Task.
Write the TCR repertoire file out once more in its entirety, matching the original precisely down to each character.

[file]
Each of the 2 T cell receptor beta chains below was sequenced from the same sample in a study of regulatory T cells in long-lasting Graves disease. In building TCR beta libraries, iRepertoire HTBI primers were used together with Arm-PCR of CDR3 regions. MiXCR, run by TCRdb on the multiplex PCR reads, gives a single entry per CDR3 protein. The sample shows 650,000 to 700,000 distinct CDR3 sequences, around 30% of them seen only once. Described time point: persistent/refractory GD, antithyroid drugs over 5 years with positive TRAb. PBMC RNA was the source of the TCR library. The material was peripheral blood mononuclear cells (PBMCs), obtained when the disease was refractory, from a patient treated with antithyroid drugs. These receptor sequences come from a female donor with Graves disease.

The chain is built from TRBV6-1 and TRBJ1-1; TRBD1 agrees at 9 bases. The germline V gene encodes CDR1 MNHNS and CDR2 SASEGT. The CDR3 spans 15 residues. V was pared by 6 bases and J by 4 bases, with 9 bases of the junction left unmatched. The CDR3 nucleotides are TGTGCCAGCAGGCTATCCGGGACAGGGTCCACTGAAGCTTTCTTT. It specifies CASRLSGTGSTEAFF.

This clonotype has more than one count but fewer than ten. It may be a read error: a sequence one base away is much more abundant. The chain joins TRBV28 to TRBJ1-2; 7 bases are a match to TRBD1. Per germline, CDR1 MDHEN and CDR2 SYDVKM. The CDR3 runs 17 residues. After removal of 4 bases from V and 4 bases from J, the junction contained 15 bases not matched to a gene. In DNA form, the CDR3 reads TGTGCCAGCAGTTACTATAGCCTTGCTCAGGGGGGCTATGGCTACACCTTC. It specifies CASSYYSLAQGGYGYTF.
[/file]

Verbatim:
Each of the 2 T cell receptor beta chains below was sequenced from the same sample in a study of regulatory T cells in long-lasting Graves disease. In building TCR beta libraries, iRepertoire HTBI primers were used together with Arm-PCR of CDR3 regions. MiXCR, run by TCRdb on the multiplex PCR reads, gives a single entry per CDR3 protein. The sample shows 650,000 to 700,000 distinct CDR3 sequences, around 30% of them seen only once. Described time point: persistent/refractory GD, antithyroid drugs over 5 years with positive TRAb. PBMC RNA was the source of the TCR library. The material was peripheral blood mononuclear cells (PBMCs), obtained when the disease was refractory, from a patient treated with antithyroid drugs. These receptor sequences come from a female donor with Graves disease.

The chain is built from TRBV6-1 and TRBJ1-1; TRBD1 agrees at 9 bases. The germline V gene encodes CDR1 MNHNS and CDR2 SASEGT. The CDR3 spans 15 residues. V was pared by 6 bases and J by 4 bases, with 9 bases of the junction left unmatched. The CDR3 nucleotides are TGTGCCAGCAGGCTATCCGGGACAGGGTCCACTGAAGCTTTCTTT. It specifies CASRLSGTGSTEAFF.

This clonotype has more than one count but fewer than ten. It may be a read error: a sequence one base away is much more abundant. The chain joins TRBV28 to TRBJ1-2; 7 bases are a match to TRBD1. Per germline, CDR1 MDHEN and CDR2 SYDVKM. The CDR3 runs 17 residues. After removal of 4 bases from V and 4 bases from J, the junction contained 15 bases not matched to a gene. In DNA form, the CDR3 reads TGTGCCAGCAGTTACTATAGCCTTGCTCAGGGGGGCTATGGCTACACCTTC. It specifies CASSYYSLAQGGYGYTF.